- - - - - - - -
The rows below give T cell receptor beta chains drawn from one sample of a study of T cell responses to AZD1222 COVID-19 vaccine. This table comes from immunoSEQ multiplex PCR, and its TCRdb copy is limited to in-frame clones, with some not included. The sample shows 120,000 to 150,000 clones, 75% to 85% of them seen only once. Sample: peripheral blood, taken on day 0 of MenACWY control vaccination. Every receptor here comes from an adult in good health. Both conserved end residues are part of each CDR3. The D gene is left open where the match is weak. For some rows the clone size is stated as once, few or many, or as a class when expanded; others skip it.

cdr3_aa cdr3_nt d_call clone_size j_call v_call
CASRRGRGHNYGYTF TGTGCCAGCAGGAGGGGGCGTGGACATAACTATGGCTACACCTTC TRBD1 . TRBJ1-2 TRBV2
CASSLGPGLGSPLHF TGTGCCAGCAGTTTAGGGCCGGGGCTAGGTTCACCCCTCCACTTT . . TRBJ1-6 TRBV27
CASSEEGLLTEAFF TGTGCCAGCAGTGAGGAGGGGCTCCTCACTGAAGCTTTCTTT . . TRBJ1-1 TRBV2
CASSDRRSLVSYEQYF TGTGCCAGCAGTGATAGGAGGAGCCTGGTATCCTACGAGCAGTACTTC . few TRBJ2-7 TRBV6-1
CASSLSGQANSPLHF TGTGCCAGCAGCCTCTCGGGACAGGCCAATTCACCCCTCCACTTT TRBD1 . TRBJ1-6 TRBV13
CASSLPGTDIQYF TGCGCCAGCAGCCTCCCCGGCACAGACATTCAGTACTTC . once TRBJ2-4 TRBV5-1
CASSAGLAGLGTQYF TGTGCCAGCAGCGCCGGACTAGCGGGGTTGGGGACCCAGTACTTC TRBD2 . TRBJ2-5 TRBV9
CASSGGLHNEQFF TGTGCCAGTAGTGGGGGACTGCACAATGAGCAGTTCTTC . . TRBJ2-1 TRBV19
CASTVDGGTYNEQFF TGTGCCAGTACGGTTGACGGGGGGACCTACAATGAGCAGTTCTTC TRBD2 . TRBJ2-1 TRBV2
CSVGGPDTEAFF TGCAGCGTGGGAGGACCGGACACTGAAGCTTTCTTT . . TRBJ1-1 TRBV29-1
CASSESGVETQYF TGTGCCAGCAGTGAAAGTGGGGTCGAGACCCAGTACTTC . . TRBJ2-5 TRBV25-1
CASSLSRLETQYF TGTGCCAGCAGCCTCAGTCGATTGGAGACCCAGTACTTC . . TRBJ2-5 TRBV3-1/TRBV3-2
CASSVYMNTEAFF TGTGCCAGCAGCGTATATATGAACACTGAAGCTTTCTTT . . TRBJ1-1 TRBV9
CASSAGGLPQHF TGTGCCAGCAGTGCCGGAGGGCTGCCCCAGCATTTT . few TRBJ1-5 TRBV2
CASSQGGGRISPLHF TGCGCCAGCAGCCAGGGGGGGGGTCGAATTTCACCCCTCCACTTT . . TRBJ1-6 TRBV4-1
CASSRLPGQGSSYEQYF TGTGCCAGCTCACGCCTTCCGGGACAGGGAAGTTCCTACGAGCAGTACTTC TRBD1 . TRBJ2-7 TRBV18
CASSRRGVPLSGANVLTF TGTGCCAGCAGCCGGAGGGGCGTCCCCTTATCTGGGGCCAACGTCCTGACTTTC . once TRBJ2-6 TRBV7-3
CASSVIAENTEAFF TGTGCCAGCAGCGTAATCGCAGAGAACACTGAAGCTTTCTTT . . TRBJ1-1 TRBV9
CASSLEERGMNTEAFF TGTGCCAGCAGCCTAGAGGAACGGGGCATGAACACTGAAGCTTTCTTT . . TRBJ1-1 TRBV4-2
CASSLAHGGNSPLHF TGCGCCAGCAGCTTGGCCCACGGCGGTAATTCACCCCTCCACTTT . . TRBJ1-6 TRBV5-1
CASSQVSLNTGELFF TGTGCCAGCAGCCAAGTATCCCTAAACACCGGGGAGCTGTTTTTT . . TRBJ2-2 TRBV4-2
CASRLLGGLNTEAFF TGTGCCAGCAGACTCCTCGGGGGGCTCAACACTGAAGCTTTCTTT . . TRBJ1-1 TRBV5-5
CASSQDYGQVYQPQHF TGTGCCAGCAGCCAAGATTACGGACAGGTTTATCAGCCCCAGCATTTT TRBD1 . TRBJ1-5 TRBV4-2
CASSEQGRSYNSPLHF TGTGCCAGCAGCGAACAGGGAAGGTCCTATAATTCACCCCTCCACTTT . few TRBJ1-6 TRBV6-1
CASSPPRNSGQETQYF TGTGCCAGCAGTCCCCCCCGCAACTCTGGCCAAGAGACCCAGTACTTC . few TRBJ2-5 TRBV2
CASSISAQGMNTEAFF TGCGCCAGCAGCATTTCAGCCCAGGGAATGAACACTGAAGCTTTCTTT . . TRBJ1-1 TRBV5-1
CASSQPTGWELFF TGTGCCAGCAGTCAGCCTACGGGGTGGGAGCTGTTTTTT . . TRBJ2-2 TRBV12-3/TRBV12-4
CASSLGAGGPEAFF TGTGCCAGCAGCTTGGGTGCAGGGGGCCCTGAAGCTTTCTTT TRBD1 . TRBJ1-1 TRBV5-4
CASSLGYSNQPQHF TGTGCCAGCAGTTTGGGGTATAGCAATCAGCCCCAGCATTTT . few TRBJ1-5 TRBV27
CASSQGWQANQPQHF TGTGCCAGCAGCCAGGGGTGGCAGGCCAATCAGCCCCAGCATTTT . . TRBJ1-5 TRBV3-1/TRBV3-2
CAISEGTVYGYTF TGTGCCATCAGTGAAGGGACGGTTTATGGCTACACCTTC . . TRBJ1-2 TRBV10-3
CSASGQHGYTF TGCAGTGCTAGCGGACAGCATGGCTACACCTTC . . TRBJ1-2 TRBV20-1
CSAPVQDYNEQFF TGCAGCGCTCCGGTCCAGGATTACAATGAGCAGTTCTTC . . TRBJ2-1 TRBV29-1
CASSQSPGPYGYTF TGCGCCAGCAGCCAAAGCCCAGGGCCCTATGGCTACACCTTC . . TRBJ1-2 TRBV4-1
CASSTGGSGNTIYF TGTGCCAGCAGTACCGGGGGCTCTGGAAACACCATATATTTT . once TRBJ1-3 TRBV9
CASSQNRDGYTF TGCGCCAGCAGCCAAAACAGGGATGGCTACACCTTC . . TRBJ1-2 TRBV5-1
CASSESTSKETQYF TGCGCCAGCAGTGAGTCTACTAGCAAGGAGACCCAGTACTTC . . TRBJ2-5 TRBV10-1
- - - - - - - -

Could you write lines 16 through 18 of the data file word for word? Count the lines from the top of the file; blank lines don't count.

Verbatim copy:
CASSAGGLPQHF TGTGCCAGCAGTGCCGGAGGGCTGCCCCAGCATTTT . few TRBJ1-5 TRBV2
CASSQGGGRISPLHF TGCGCCAGCAGCCAGGGGGGGGGTCGAATTTCACCCCTCCACTTT . . TRBJ1-6 TRBV4-1
CASSRLPGQGSSYEQYF TGTGCCAGCTCACGCCTTCCGGGACAGGGAAGTTCCTACGAGCAGTACTTC TRBD1 . TRBJ2-7 TRBV18